Second place in this year's contest went to Hank Buffington of Stockton, New Jersey, for a portrayal of a single pintail on water. Third place went to past winner Bruce Miller of Mound, Minnesota, for his acrylic painting of two pintails in a wetland habitat.

The Canada goose is the most identifiable goose species to many Americans because of its distinctive appearance and honking call. It is a large goose with a white check patch that usually covers the throat on an otherwise black neck and head.

Waterfowl hunters over 16 years of age must purchase the Federal Duck Stamp (formally known as the Migratory Bird Hunting and Conservation Stamp) every year. Duck Stamps currently cost $15 and are available at most U.S. Post Offices, national wildlife refuges, and some sporting goods stores.

Ninety-eight cents of every Duck Stamp dollar is used for acquiring wetland habitat for the National Wildlife Refuge System. To date, the more than $500 million raised from Duck Stamp sales has been used to acquire more than 4.5 million acres of wetlands for the refuge system.

"All you have to do is look skyward this fall to see the good that Federal Duck Stamps do," said John Garamendi, Deputy Secretary of the Interior, who announced this year's winner. "Thanks in part to wetlands purchased with Duck Stamp funds, the fall duck migration will be the largest ever recorded." Duck Stamps have become increasingly popular among stamp collectors, wildlife artists, and conservationists. In fact, the Smithsonian Institution's National Postal Museum in Washington, DC, recently opened a permanent exhibit honoring the Duck Stamp. Duck Stamp purchases by non-hunters have risen from 3 percent to 10 percent of all Duck Stamp sales in recent years.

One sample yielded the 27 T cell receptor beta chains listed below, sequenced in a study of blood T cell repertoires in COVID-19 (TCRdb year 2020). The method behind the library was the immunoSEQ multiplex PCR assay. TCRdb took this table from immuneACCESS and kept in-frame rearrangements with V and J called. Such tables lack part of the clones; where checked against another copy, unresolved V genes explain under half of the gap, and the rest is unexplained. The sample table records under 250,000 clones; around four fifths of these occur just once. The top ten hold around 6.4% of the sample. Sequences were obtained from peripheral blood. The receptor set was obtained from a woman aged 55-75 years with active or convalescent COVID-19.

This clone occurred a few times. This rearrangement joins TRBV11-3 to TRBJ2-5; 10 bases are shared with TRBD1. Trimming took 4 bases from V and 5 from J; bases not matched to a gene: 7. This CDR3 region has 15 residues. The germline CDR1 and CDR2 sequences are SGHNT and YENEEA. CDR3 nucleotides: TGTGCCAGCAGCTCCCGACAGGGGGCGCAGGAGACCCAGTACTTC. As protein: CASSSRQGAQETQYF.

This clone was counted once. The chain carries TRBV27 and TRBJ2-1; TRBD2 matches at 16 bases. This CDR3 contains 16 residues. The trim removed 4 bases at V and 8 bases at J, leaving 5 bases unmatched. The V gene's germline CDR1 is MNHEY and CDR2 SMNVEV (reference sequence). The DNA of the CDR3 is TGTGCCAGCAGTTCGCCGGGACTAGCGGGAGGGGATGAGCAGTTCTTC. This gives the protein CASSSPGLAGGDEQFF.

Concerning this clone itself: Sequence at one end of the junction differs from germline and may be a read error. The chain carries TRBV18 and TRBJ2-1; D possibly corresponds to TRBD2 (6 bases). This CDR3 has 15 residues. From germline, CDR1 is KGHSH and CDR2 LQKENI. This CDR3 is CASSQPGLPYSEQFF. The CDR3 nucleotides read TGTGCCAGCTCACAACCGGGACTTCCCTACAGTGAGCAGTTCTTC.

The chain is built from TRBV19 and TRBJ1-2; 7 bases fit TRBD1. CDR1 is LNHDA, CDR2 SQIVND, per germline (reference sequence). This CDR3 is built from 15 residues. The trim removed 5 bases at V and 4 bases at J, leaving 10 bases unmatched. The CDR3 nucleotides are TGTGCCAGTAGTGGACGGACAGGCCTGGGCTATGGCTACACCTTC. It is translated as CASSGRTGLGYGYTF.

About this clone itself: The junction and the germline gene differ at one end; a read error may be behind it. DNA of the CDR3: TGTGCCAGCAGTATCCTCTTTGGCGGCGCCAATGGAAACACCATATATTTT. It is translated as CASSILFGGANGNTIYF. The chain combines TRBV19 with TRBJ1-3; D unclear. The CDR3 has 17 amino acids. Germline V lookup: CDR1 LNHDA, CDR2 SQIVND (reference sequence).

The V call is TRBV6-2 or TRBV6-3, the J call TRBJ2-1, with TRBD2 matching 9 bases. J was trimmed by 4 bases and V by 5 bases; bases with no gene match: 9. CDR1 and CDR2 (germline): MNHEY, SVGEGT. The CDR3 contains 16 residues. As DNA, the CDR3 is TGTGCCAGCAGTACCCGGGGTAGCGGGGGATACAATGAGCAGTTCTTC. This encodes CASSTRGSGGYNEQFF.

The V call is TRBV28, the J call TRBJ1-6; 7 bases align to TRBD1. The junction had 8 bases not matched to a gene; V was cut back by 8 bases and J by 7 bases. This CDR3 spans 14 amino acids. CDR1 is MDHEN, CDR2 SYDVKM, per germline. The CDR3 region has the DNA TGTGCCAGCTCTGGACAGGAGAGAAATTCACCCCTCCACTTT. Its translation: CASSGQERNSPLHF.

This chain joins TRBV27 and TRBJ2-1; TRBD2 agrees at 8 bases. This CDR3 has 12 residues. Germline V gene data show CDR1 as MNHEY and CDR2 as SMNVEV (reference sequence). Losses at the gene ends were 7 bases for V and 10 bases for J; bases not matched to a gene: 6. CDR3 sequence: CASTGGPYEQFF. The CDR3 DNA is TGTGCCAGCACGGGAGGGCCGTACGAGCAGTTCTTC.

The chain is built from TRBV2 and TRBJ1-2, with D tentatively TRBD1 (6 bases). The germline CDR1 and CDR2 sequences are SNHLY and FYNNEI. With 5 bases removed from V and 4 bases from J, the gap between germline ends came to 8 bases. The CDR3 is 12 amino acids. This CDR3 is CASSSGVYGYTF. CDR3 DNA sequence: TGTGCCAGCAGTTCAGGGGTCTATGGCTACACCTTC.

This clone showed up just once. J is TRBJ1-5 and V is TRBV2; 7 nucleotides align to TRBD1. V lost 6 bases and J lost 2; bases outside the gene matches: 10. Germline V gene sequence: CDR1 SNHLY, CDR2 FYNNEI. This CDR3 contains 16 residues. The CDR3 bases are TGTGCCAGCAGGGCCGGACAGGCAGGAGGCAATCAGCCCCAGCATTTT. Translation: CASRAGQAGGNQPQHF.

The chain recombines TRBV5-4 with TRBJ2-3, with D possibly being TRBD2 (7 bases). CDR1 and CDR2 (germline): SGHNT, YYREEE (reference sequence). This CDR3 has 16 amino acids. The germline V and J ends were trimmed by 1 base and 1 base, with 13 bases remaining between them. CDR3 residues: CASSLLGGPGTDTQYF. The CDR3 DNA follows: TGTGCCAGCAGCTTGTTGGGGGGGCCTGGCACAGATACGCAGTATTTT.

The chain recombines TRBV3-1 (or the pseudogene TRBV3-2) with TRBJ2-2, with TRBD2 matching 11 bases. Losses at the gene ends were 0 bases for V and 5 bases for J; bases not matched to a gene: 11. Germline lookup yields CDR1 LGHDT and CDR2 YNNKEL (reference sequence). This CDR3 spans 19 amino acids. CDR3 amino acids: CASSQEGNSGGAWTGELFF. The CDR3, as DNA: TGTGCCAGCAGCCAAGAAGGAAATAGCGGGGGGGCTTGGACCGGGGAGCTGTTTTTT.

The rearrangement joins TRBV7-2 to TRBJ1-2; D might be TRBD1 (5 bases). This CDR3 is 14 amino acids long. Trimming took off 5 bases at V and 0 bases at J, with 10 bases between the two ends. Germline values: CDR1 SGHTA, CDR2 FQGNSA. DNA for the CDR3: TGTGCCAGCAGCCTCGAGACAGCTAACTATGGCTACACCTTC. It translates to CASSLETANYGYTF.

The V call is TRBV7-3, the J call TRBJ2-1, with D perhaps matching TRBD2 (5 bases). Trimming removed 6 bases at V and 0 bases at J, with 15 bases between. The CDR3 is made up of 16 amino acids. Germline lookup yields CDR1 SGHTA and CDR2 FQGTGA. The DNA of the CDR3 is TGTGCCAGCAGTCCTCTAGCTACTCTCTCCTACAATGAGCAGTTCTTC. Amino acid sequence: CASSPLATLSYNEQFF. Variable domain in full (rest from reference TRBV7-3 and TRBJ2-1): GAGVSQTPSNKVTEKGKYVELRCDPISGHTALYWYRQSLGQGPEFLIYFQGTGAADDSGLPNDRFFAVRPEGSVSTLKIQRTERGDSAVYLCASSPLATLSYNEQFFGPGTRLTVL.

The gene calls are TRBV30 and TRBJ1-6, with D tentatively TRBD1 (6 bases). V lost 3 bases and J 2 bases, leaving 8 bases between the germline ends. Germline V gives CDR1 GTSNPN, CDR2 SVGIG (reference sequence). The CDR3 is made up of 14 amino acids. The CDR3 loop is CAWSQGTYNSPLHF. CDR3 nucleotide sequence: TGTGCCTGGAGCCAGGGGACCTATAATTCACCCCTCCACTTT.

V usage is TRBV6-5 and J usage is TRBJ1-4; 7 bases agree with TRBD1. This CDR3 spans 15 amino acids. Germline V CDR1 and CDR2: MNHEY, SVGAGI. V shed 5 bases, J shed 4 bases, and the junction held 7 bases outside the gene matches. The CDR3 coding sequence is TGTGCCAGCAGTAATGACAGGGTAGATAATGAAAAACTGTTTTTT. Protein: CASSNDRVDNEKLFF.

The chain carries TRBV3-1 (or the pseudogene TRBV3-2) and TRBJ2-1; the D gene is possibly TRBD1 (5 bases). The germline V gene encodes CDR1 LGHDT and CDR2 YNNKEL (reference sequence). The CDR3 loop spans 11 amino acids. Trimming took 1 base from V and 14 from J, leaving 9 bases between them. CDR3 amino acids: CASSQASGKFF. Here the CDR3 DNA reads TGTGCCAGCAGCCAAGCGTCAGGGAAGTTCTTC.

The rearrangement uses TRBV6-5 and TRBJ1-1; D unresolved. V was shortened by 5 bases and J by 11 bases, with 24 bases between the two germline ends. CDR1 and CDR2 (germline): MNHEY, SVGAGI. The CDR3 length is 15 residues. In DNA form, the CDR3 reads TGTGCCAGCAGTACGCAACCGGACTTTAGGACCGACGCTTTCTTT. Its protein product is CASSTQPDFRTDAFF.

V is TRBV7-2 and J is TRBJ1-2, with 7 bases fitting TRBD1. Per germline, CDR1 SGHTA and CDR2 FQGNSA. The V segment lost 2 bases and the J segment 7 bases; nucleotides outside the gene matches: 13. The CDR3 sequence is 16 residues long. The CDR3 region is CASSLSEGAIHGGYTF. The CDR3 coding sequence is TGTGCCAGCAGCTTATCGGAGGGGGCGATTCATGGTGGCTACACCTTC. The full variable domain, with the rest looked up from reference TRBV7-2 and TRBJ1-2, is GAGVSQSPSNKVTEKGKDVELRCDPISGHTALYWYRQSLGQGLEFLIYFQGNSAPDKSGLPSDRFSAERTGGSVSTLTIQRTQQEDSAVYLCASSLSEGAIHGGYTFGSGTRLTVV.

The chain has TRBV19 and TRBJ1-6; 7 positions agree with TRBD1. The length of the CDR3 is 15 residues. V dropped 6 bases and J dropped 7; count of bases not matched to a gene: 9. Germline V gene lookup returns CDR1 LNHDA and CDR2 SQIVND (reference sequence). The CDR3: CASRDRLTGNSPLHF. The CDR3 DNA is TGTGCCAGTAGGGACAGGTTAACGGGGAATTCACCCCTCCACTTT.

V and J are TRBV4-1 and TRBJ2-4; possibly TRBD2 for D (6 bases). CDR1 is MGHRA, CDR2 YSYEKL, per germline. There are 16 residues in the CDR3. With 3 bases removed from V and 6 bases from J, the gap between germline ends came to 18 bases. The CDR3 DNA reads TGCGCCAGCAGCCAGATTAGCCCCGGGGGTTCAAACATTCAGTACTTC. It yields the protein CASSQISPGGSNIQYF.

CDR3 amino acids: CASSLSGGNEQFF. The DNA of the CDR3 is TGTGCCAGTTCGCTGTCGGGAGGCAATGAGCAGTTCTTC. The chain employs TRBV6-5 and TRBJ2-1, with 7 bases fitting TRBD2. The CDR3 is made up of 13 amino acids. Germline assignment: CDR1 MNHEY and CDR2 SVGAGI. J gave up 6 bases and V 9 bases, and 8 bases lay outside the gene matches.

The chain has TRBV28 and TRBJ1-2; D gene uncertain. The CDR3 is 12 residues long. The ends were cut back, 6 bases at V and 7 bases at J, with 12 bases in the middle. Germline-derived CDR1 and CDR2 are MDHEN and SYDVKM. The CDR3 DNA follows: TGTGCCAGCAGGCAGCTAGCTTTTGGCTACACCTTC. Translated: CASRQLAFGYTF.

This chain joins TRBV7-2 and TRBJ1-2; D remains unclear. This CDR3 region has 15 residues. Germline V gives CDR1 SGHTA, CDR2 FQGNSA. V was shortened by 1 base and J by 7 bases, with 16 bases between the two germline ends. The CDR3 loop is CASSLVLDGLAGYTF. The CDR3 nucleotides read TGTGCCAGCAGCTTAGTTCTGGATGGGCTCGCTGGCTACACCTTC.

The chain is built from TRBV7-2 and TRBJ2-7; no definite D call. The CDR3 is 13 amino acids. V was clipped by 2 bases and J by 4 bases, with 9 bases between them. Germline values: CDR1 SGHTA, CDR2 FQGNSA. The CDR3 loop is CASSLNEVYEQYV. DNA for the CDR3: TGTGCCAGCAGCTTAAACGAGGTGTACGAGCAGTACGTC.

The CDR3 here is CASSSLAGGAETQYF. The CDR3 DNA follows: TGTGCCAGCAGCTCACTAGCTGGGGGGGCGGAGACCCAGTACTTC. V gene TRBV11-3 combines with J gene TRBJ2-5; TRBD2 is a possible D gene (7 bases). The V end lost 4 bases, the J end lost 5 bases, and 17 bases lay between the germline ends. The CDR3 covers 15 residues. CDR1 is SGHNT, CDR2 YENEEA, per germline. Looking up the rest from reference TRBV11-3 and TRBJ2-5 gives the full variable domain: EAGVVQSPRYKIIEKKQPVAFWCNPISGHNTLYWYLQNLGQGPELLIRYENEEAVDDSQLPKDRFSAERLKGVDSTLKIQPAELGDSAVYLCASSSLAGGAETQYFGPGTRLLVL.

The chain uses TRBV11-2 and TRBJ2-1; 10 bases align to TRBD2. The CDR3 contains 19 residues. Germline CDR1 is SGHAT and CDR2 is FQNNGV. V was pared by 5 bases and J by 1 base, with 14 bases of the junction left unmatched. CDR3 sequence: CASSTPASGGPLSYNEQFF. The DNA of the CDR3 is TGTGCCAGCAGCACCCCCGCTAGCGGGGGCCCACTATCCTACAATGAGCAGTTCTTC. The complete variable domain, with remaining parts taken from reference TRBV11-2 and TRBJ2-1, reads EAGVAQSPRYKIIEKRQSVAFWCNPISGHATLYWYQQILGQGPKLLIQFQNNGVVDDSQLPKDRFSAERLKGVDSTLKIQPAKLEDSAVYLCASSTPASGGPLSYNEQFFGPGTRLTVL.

The Federal Duck Stamp has been issued annually since 1934 when J.N. "Ding" Darling, chief of the Service's predecessor agency, the U.S. Biological Survey, designed the first stamp. Artwork for Duck Stamps was commissioned until 1949 when the Service began sponsoring annual contests to select the design.

Other species eligible for portrayal this year were the greater scaup, green-winged teal, black duck, and northern pintail.